This week on The View from The Junkyard, we’ve spent some time with dinosaurs, like Tricey the Triceratops from Dinosaurs on a Spaceship and a bunch of puppets from Invasion of the Dinosaurs. It got me thinking about another weird world of Science Fiction. Conan Doyle introduced audiences to The Lost World, a place where dinosaurs still existed in a land that time forgot. As a child of the 70’s, there was another lost world but it wasn’t until I was an adult that I recognized the genius of it. Land of the Lost was not a lost world like the one of Doyle’s writing. Doyle told the story of a land mass that basically never developed, somehow staying stuck in a bygone age. Land of the Lost was a pocket universe where things might end up, lost forever. Created by David Gerold and presented as part of the Sid and Marty Kroft hour, it was a different take on a land where dinosaurs still existed. Gerold, probably best known for his script for the original Star Trek series, The Trouble with Tribbles, was onto something that 1974 television simply could not bring to life as it truly deserved.
As a child, Land of the Lost was simply a show about dinosaurs. And it was fun to watch for having some cool monsters, namely the Sleestak. These bipedal reptiles might be the offspring of Silurians and Sea Devils, but lost to some unknown catastrophe that left them in this mysterious land. So one holiday weekend, several years ago, while sick as a newly regenerated man, I turned on the television just in time for a Memorial Day Marathon of Land of the Lost. And I am so glad I sat through that first episode because I could not wait to start the next one. It changed my perspective of the show tremendously. Like Doctor Who, you don’t go into the Land of the Lost expecting great visuals but what’s worse: the acting of the main cast is terrible. It feels like the cast was pulled off the street rather than spending the money on trained actors. I’m aware that this is not a sterling recommendation, but think of what that will say for the stories when I get there! And, considering how amazing the original cast was for Doctor Who, there doesn’t appear to be much of a connection yet. Well imagine my surprise as I kept watching and saw just how good the actual stories were. Season 1 forms a complete arc. For 1970’s television, this was amazing. The story centers around a family who were rafting together when they went over a waterfall. They should have died, but discover instead that they are in the Land of the Lost. If the series has one thing going against it, it’s that it made a critical mistake by attempting two additional seasons, because season one ties everything up. Comprising 17 episodes, it ends with Circle which, as you might imagine, completes the circle and ends the series. (So why go on? Because networks know how to milk a thing! Nevermind that, let’s stay focused on season 1…)
So why talk about it here? Namely because the stories are surprisingly intelligent. It’s like the networks knew the parents wanted something to watch with their children so they created a show that would visually appeal to the children while telling a story the parents could sink their mental teeth into. The stories are frequently excellent, but that should come as little surprise when you see the list of writers. The list includes the aforementioned David Gerrold as well D.C. Fontana, writer of Star Trek’s Charlie X and This Side of Paradise as well as episodes of the Star Trek animated series, Deep Space Nine, The Next Generation and even Babylon 5. Also, Pavel Chekov himself, Walter Koenig, wrote one of the strongest episodes of the first season introducing us to the intelligent Sleestak, Enik. Enik, who I thought was the coolest reptile, even when I was a kid, is a time traveler from the future of the Sleestak and may possess the means for the Marshalls to get back home. Hugo award winners Ben Bova and Larry Niven also wrote for this pocket universe. Niven is probably best known for his Ringworld series and worked with Gerold on the final two episodes of season one, completing the series on a high note.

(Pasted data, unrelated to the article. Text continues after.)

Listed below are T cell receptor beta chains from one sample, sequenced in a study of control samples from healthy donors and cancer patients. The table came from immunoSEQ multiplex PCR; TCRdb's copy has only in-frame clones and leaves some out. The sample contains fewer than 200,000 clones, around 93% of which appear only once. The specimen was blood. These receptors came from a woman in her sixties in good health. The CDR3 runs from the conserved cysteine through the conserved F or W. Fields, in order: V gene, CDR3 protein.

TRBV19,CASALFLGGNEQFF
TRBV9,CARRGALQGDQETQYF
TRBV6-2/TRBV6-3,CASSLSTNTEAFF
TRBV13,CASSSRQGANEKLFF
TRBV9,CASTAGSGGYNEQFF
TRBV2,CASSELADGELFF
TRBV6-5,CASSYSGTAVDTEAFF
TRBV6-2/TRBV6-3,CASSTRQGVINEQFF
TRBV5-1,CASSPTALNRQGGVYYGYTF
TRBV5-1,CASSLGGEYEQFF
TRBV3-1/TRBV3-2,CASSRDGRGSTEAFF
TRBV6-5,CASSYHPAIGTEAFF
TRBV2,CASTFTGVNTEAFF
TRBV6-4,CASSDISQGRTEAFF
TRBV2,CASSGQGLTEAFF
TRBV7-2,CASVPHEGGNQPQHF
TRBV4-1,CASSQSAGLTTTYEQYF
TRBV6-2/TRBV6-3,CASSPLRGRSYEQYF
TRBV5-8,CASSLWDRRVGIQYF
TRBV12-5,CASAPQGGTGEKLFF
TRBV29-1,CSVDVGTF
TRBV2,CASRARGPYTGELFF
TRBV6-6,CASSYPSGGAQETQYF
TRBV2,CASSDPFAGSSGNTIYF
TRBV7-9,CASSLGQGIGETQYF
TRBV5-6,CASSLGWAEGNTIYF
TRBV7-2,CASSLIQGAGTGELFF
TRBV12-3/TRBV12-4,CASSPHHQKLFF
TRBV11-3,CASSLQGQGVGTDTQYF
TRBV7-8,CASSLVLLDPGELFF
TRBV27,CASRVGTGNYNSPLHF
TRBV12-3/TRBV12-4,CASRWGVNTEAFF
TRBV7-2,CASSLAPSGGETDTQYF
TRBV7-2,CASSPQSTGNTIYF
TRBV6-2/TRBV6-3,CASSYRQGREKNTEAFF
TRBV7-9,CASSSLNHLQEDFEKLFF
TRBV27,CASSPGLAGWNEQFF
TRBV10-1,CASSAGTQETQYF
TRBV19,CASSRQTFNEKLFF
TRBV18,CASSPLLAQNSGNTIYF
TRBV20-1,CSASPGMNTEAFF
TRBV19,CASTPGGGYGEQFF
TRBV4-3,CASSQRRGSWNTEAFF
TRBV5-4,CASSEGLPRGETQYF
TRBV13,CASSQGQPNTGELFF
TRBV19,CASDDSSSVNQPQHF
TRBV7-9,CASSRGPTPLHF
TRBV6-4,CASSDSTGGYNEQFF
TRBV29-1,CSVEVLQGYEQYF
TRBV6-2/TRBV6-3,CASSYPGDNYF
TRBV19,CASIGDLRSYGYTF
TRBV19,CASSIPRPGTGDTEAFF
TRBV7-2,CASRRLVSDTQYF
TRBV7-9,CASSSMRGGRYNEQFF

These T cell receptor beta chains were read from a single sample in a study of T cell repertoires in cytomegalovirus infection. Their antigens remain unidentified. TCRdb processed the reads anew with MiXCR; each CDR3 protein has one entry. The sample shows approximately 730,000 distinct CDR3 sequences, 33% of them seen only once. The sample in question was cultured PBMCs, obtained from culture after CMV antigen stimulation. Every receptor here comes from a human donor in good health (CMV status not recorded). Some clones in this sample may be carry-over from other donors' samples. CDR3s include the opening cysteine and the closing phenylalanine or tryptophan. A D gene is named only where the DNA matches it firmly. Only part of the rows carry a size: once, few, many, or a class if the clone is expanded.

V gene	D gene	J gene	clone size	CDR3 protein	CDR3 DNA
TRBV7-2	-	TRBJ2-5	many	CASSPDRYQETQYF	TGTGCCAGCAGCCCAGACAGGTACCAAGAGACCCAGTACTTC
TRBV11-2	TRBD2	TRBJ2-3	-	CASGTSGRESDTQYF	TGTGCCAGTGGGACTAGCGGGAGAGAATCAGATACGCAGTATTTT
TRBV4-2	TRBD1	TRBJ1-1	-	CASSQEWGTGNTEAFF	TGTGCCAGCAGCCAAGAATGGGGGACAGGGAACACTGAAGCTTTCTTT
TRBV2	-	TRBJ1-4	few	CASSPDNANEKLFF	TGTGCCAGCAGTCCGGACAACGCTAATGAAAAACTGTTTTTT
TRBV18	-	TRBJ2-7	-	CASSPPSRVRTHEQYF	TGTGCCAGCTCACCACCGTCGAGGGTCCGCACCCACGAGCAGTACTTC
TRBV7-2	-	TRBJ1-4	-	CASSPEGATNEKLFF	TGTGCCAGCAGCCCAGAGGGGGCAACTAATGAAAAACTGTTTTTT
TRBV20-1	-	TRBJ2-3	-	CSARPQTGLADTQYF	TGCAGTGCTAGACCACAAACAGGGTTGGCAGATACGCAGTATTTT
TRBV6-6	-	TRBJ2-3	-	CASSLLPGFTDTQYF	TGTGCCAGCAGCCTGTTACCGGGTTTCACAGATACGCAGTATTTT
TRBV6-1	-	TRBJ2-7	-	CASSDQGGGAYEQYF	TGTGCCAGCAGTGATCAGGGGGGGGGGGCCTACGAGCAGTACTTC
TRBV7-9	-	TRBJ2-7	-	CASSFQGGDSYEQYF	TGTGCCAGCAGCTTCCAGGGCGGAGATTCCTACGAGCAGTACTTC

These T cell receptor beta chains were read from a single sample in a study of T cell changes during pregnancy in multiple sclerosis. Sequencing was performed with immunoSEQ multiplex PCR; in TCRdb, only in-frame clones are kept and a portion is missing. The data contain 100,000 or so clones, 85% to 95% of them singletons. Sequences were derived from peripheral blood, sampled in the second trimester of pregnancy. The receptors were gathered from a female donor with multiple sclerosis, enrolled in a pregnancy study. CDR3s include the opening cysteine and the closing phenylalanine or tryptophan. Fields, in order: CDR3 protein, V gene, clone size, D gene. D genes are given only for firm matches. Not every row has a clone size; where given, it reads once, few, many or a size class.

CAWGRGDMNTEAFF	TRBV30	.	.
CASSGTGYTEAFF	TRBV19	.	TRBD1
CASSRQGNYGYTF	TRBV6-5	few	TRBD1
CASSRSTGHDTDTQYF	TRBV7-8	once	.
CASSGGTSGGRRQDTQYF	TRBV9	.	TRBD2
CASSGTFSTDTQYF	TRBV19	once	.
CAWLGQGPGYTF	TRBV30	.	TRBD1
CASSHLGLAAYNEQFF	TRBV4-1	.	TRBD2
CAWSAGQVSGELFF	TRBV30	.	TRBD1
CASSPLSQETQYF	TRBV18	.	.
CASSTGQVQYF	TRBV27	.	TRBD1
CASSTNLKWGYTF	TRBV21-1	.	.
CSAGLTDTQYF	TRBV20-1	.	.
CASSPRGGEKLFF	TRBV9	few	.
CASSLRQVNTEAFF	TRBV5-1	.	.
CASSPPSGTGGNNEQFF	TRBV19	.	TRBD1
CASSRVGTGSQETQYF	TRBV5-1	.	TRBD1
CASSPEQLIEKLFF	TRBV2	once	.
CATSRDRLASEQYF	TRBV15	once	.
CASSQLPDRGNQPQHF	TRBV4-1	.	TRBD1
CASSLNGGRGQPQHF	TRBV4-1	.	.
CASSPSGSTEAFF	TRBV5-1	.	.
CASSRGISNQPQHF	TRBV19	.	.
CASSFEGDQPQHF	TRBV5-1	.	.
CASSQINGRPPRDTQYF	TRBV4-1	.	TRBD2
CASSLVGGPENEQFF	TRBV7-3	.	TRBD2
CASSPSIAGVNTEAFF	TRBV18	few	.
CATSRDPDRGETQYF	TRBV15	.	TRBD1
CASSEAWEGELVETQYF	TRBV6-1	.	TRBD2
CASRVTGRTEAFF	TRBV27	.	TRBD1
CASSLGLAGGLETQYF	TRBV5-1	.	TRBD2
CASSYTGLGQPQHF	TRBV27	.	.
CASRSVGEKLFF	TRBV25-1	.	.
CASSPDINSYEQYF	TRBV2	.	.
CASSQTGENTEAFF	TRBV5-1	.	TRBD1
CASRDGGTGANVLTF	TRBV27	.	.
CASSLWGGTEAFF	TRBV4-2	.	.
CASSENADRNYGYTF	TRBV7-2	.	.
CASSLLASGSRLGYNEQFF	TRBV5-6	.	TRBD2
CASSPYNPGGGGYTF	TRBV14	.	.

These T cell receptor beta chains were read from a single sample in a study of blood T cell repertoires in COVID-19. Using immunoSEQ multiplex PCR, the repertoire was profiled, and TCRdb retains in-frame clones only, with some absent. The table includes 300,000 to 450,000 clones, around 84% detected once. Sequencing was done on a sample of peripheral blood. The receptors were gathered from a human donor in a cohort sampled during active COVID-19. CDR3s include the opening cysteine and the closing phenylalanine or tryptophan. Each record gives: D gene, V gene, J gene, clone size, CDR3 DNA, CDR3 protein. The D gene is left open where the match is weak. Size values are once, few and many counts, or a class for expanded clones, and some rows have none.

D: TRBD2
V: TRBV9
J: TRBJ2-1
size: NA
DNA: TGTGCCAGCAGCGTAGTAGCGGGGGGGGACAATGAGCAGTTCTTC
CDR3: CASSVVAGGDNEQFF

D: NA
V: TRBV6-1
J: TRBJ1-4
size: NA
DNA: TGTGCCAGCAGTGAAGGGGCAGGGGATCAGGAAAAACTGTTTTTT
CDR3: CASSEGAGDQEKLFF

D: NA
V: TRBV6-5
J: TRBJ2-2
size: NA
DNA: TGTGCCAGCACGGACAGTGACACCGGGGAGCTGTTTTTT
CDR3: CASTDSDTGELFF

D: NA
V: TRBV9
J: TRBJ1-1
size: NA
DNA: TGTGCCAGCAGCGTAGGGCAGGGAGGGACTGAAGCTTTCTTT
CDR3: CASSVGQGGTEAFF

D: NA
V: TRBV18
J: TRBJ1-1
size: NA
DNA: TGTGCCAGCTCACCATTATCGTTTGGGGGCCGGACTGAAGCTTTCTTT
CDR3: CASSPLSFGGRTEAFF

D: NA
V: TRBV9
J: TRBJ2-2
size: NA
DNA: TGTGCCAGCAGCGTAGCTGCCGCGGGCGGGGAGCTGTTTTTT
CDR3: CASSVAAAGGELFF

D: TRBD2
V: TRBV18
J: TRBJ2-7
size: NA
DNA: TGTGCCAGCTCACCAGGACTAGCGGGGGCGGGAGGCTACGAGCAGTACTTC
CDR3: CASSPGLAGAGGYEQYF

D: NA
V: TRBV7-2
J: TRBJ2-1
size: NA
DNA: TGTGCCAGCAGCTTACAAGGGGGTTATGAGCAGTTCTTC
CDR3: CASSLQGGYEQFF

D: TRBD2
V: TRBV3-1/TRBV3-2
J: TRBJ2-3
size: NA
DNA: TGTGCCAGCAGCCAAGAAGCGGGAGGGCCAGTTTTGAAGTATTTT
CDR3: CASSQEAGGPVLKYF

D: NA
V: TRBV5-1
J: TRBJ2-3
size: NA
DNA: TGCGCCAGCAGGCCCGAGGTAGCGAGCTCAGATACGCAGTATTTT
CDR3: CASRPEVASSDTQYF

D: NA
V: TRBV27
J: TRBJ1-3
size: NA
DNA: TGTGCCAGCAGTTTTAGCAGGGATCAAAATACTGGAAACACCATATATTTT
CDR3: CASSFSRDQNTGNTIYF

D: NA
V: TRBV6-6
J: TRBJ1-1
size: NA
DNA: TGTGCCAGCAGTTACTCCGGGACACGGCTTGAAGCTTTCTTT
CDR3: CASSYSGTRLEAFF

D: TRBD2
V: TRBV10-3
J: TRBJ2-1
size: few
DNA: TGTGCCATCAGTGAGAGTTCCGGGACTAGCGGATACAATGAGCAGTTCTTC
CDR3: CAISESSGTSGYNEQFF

The stories explore the idea of a weird place that seems to be largely prehistoric but with technology in the form of pylons with control panels within. It would have been incredible to see what shaped this strange world but season one only explains one mystery, although it’s an important one: how the Marshalls got to the Land, and it’s a paradox worthy of the best of Doctor Who. Like so many of the mysteries of this place, there is also Cha-Ka, a little creature that may be the missing link between man and ape. He and his people, the Pakuni, are as lost as the main protagonists. Random dinosaurs wander in and out and one even becomes a sort of family pet. Like I said, the acting won’t wow you; it’s often extremely weak, but like Doctor Who, if we go into it with a teaspoon and an open mind, there’s no telling what treasures we can uncover.
It comes down to those ideas: pocket universes, intelligent bipedal reptiles, time travel, lost worlds, temporal paradoxes… they are all quintessentially Doctor Who concepts written by some of the best science fiction writers of the time.
But I wouldn’t be me if I didn’t go the extra mile for our website. For this to truly be an article for our Six Degrees category, I had a DNA test run on one of the Triceratops from Land of the Lost and discovered that it had a sister named Tricey who was last seen being escorted to a spaceship by a guy who looked a bit like a Sleestak. It’s a small world, isn’t it? ML